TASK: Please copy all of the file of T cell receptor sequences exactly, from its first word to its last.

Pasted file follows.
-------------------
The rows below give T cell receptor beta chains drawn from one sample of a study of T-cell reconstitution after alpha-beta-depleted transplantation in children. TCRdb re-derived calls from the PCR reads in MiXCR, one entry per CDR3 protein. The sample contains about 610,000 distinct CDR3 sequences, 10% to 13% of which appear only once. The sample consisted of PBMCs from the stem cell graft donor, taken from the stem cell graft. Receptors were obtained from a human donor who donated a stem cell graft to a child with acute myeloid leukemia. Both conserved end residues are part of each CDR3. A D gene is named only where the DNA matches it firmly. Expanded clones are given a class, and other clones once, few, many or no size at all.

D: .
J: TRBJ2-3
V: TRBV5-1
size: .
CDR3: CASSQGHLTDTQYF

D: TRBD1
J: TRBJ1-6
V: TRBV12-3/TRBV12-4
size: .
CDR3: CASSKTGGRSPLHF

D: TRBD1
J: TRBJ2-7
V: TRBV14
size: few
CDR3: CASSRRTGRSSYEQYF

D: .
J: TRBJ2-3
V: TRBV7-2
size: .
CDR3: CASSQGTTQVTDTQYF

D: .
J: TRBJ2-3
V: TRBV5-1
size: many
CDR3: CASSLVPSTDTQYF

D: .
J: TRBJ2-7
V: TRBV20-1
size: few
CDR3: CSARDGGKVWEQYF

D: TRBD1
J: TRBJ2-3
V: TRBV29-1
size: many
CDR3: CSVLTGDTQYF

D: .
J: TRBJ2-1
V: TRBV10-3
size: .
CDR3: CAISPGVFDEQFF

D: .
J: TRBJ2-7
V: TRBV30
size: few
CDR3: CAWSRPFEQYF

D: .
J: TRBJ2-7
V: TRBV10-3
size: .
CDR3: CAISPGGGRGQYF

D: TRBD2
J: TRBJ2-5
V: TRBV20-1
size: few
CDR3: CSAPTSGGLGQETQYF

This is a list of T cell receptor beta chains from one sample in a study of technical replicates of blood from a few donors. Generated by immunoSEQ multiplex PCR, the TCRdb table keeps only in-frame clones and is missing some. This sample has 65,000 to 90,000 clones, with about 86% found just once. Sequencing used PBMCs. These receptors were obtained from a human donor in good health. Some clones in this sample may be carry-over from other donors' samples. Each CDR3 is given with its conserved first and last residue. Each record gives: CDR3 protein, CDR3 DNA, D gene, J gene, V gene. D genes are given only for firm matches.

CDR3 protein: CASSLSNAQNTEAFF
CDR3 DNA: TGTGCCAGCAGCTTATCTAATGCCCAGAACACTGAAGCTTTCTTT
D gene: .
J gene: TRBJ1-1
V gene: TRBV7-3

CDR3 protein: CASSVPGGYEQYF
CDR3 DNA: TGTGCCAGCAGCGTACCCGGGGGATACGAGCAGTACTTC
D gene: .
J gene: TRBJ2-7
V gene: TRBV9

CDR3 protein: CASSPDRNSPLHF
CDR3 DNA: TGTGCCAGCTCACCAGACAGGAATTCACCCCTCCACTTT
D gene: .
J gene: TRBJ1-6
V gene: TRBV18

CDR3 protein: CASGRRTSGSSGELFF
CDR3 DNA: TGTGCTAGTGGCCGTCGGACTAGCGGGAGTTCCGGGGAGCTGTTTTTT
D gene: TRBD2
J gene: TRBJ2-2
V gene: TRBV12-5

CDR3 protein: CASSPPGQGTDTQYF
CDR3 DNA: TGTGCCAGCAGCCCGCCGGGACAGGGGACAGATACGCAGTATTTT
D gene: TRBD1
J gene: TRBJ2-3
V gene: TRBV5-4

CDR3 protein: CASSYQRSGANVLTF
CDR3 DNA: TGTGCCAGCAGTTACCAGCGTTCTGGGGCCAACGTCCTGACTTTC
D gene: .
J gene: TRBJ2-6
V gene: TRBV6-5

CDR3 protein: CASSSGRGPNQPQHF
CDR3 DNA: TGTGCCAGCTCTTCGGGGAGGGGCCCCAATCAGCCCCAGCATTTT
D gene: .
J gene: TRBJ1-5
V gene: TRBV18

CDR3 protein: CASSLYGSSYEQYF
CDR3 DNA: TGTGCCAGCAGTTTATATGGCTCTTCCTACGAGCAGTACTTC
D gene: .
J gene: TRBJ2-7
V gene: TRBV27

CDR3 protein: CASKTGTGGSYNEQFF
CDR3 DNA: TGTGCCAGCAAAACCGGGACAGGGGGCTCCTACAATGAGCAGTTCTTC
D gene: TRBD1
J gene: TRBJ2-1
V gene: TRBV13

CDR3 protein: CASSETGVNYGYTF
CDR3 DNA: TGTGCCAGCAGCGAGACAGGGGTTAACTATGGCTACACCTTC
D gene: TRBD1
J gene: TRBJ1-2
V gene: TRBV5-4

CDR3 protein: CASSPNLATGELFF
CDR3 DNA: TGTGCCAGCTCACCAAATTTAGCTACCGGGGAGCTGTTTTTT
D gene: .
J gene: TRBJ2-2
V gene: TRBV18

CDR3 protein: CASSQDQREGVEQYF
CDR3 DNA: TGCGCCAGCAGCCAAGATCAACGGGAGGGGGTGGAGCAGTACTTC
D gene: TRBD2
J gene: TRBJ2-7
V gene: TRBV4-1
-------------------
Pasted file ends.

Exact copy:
The rows below give T cell receptor beta chains drawn from one sample of a study of T-cell reconstitution after alpha-beta-depleted transplantation in children. TCRdb re-derived calls from the PCR reads in MiXCR, one entry per CDR3 protein. The sample contains about 610,000 distinct CDR3 sequences, 10% to 13% of which appear only once. The sample consisted of PBMCs from the stem cell graft donor, taken from the stem cell graft. Receptors were obtained from a human donor who donated a stem cell graft to a child with acute myeloid leukemia. Both conserved end residues are part of each CDR3. A D gene is named only where the DNA matches it firmly. Expanded clones are given a class, and other clones once, few, many or no size at all.

D: .
J: TRBJ2-3
V: TRBV5-1
size: .
CDR3: CASSQGHLTDTQYF

D: TRBD1
J: TRBJ1-6
V: TRBV12-3/TRBV12-4
size: .
CDR3: CASSKTGGRSPLHF

D: TRBD1
J: TRBJ2-7
V: TRBV14
size: few
CDR3: CASSRRTGRSSYEQYF

D: .
J: TRBJ2-3
V: TRBV7-2
size: .
CDR3: CASSQGTTQVTDTQYF

D: .
J: TRBJ2-3
V: TRBV5-1
size: many
CDR3: CASSLVPSTDTQYF

D: .
J: TRBJ2-7
V: TRBV20-1
size: few
CDR3: CSARDGGKVWEQYF

D: TRBD1
J: TRBJ2-3
V: TRBV29-1
size: many
CDR3: CSVLTGDTQYF

D: .
J: TRBJ2-1
V: TRBV10-3
size: .
CDR3: CAISPGVFDEQFF

D: .
J: TRBJ2-7
V: TRBV30
size: few
CDR3: CAWSRPFEQYF

D: .
J: TRBJ2-7
V: TRBV10-3
size: .
CDR3: CAISPGGGRGQYF

D: TRBD2
J: TRBJ2-5
V: TRBV20-1
size: few
CDR3: CSAPTSGGLGQETQYF

This is a list of T cell receptor beta chains from one sample in a study of technical replicates of blood from a few donors. Generated by immunoSEQ multiplex PCR, the TCRdb table keeps only in-frame clones and is missing some. This sample has 65,000 to 90,000 clones, with about 86% found just once. Sequencing used PBMCs. These receptors were obtained from a human donor in good health. Some clones in this sample may be carry-over from other donors' samples. Each CDR3 is given with its conserved first and last residue. Each record gives: CDR3 protein, CDR3 DNA, D gene, J gene, V gene. D genes are given only for firm matches.

CDR3 protein: CASSLSNAQNTEAFF
CDR3 DNA: TGTGCCAGCAGCTTATCTAATGCCCAGAACACTGAAGCTTTCTTT
D gene: .
J gene: TRBJ1-1
V gene: TRBV7-3

CDR3 protein: CASSVPGGYEQYF
CDR3 DNA: TGTGCCAGCAGCGTACCCGGGGGATACGAGCAGTACTTC
D gene: .
J gene: TRBJ2-7
V gene: TRBV9

CDR3 protein: CASSPDRNSPLHF
CDR3 DNA: TGTGCCAGCTCACCAGACAGGAATTCACCCCTCCACTTT
D gene: .
J gene: TRBJ1-6
V gene: TRBV18

CDR3 protein: CASGRRTSGSSGELFF
CDR3 DNA: TGTGCTAGTGGCCGTCGGACTAGCGGGAGTTCCGGGGAGCTGTTTTTT
D gene: TRBD2
J gene: TRBJ2-2
V gene: TRBV12-5

CDR3 protein: CASSPPGQGTDTQYF
CDR3 DNA: TGTGCCAGCAGCCCGCCGGGACAGGGGACAGATACGCAGTATTTT
D gene: TRBD1
J gene: TRBJ2-3
V gene: TRBV5-4

CDR3 protein: CASSYQRSGANVLTF
CDR3 DNA: TGTGCCAGCAGTTACCAGCGTTCTGGGGCCAACGTCCTGACTTTC
D gene: .
J gene: TRBJ2-6
V gene: TRBV6-5

CDR3 protein: CASSSGRGPNQPQHF
CDR3 DNA: TGTGCCAGCTCTTCGGGGAGGGGCCCCAATCAGCCCCAGCATTTT
D gene: .
J gene: TRBJ1-5
V gene: TRBV18

CDR3 protein: CASSLYGSSYEQYF
CDR3 DNA: TGTGCCAGCAGTTTATATGGCTCTTCCTACGAGCAGTACTTC
D gene: .
J gene: TRBJ2-7
V gene: TRBV27

CDR3 protein: CASKTGTGGSYNEQFF
CDR3 DNA: TGTGCCAGCAAAACCGGGACAGGGGGCTCCTACAATGAGCAGTTCTTC
D gene: TRBD1
J gene: TRBJ2-1
V gene: TRBV13

CDR3 protein: CASSETGVNYGYTF
CDR3 DNA: TGTGCCAGCAGCGAGACAGGGGTTAACTATGGCTACACCTTC
D gene: TRBD1
J gene: TRBJ1-2
V gene: TRBV5-4

CDR3 protein: CASSPNLATGELFF
CDR3 DNA: TGTGCCAGCTCACCAAATTTAGCTACCGGGGAGCTGTTTTTT
D gene: .
J gene: TRBJ2-2
V gene: TRBV18

CDR3 protein: CASSQDQREGVEQYF
CDR3 DNA: TGCGCCAGCAGCCAAGATCAACGGGAGGGGGTGGAGCAGTACTTC
D gene: TRBD2
J gene: TRBJ2-7
V gene: TRBV4-1